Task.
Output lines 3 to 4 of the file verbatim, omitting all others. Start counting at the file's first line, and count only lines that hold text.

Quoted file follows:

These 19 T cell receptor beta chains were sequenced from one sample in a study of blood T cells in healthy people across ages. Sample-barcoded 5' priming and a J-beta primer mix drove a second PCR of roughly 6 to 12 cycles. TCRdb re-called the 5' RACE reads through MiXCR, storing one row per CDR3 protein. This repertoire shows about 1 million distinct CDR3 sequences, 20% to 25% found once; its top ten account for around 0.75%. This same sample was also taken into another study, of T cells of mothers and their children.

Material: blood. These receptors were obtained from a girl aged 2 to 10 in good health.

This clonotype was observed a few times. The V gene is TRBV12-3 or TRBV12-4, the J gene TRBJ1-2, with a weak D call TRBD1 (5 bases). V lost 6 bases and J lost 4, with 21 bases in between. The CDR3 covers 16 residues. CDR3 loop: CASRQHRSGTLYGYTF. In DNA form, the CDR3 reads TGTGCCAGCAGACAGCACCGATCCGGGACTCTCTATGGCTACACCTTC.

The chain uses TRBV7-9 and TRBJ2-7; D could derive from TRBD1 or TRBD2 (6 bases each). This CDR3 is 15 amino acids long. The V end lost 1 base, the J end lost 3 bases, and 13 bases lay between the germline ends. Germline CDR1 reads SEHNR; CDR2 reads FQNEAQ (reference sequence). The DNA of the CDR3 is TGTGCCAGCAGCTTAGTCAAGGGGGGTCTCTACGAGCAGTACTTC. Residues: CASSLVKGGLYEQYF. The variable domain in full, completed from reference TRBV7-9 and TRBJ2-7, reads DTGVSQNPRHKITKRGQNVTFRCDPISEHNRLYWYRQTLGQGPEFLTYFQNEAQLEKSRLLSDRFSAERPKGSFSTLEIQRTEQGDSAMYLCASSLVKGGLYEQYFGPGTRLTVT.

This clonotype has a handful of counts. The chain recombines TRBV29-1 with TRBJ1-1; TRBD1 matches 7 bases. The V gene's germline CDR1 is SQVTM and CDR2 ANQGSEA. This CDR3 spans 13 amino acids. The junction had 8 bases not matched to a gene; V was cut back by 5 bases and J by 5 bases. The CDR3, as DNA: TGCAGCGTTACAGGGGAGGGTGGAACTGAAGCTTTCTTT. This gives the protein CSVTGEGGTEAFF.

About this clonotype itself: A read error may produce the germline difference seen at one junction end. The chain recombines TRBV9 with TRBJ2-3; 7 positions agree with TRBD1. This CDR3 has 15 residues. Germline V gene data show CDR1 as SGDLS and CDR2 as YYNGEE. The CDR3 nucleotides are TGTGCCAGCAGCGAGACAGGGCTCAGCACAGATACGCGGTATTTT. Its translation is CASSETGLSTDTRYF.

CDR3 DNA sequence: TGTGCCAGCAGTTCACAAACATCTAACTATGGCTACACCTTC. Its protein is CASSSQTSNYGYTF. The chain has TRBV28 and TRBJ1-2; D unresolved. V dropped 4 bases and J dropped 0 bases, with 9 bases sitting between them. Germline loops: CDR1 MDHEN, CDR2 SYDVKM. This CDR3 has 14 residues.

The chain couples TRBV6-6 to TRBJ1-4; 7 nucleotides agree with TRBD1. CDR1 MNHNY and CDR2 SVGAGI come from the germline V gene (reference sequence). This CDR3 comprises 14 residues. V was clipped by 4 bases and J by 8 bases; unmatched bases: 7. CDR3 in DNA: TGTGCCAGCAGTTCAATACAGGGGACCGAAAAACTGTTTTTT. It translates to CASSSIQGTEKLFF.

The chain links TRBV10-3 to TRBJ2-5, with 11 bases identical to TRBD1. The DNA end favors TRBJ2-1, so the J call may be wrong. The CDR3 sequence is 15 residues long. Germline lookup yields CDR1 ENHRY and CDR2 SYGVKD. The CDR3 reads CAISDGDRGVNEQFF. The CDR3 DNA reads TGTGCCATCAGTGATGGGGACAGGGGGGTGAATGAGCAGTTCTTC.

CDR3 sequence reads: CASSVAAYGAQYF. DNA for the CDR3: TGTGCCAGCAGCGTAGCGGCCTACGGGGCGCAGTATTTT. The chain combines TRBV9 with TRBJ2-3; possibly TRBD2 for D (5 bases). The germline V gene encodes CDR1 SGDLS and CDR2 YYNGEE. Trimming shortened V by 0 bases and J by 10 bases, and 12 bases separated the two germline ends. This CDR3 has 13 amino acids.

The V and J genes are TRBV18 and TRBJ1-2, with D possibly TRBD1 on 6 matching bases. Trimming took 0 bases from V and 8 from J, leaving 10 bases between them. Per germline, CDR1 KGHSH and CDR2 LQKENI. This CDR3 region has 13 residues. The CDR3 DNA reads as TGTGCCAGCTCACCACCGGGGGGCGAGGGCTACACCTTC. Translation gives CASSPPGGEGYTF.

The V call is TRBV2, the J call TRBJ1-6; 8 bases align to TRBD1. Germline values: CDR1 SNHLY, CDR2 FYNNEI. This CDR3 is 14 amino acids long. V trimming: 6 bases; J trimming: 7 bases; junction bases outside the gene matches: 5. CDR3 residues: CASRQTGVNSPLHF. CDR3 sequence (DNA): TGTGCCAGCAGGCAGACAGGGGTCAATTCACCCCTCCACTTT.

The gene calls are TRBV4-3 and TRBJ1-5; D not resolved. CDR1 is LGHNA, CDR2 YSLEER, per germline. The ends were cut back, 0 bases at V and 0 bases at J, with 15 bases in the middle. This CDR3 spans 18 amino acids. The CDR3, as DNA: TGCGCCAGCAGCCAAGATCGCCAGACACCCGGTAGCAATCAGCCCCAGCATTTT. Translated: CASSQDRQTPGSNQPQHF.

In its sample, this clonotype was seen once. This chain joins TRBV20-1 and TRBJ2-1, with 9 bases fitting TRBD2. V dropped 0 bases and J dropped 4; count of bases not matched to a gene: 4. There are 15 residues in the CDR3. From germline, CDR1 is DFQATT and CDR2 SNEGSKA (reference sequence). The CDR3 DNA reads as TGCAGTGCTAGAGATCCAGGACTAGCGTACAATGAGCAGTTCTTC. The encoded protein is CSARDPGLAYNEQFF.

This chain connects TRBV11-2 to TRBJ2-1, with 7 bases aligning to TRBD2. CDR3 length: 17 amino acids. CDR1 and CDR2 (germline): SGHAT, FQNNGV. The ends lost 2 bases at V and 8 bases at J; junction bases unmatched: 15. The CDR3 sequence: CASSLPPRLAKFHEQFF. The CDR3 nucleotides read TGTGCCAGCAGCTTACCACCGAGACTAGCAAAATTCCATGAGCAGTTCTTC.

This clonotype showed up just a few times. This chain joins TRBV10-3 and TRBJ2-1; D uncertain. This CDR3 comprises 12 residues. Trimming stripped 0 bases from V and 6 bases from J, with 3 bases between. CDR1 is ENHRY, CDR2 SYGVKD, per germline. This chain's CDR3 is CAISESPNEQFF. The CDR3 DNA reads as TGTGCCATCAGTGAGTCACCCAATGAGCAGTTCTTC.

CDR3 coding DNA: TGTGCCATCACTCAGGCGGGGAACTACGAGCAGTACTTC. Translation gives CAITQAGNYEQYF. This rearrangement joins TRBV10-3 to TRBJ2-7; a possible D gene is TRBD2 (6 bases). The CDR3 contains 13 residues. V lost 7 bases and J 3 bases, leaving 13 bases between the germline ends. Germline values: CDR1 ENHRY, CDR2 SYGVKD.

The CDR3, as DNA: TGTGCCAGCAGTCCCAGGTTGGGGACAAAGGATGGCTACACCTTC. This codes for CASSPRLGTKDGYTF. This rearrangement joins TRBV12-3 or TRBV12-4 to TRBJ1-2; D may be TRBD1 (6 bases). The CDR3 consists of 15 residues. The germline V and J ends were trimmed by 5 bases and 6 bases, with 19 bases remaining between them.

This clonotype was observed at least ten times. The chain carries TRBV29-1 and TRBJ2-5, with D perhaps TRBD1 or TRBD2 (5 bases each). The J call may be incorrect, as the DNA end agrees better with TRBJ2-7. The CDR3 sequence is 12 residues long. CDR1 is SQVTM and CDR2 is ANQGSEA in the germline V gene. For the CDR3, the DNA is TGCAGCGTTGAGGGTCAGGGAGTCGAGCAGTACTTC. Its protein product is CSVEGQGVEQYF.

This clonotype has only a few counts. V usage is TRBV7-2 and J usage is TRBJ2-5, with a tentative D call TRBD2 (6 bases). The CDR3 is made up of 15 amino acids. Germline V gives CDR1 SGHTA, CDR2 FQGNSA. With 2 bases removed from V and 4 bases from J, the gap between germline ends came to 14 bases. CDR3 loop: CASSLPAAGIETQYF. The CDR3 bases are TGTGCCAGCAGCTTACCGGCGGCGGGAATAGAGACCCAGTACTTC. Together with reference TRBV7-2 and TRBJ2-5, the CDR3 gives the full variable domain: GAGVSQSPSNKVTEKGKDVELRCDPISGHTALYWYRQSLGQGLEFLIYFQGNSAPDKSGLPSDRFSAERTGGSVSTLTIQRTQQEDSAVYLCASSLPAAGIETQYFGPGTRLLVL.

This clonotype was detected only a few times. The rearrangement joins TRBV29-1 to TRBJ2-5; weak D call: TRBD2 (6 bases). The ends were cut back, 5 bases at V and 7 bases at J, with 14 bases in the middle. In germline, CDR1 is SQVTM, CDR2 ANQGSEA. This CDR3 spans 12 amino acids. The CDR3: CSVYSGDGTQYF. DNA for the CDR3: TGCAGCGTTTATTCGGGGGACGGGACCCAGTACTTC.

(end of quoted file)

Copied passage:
This clonotype was observed a few times. The V gene is TRBV12-3 or TRBV12-4, the J gene TRBJ1-2, with a weak D call TRBD1 (5 bases). V lost 6 bases and J lost 4, with 21 bases in between. The CDR3 covers 16 residues. CDR3 loop: CASRQHRSGTLYGYTF. In DNA form, the CDR3 reads TGTGCCAGCAGACAGCACCGATCCGGGACTCTCTATGGCTACACCTTC.

The chain uses TRBV7-9 and TRBJ2-7; D could derive from TRBD1 or TRBD2 (6 bases each). This CDR3 is 15 amino acids long. The V end lost 1 base, the J end lost 3 bases, and 13 bases lay between the germline ends. Germline CDR1 reads SEHNR; CDR2 reads FQNEAQ (reference sequence). The DNA of the CDR3 is TGTGCCAGCAGCTTAGTCAAGGGGGGTCTCTACGAGCAGTACTTC. Residues: CASSLVKGGLYEQYF. The variable domain in full, completed from reference TRBV7-9 and TRBJ2-7, reads DTGVSQNPRHKITKRGQNVTFRCDPISEHNRLYWYRQTLGQGPEFLTYFQNEAQLEKSRLLSDRFSAERPKGSFSTLEIQRTEQGDSAMYLCASSLVKGGLYEQYFGPGTRLTVT.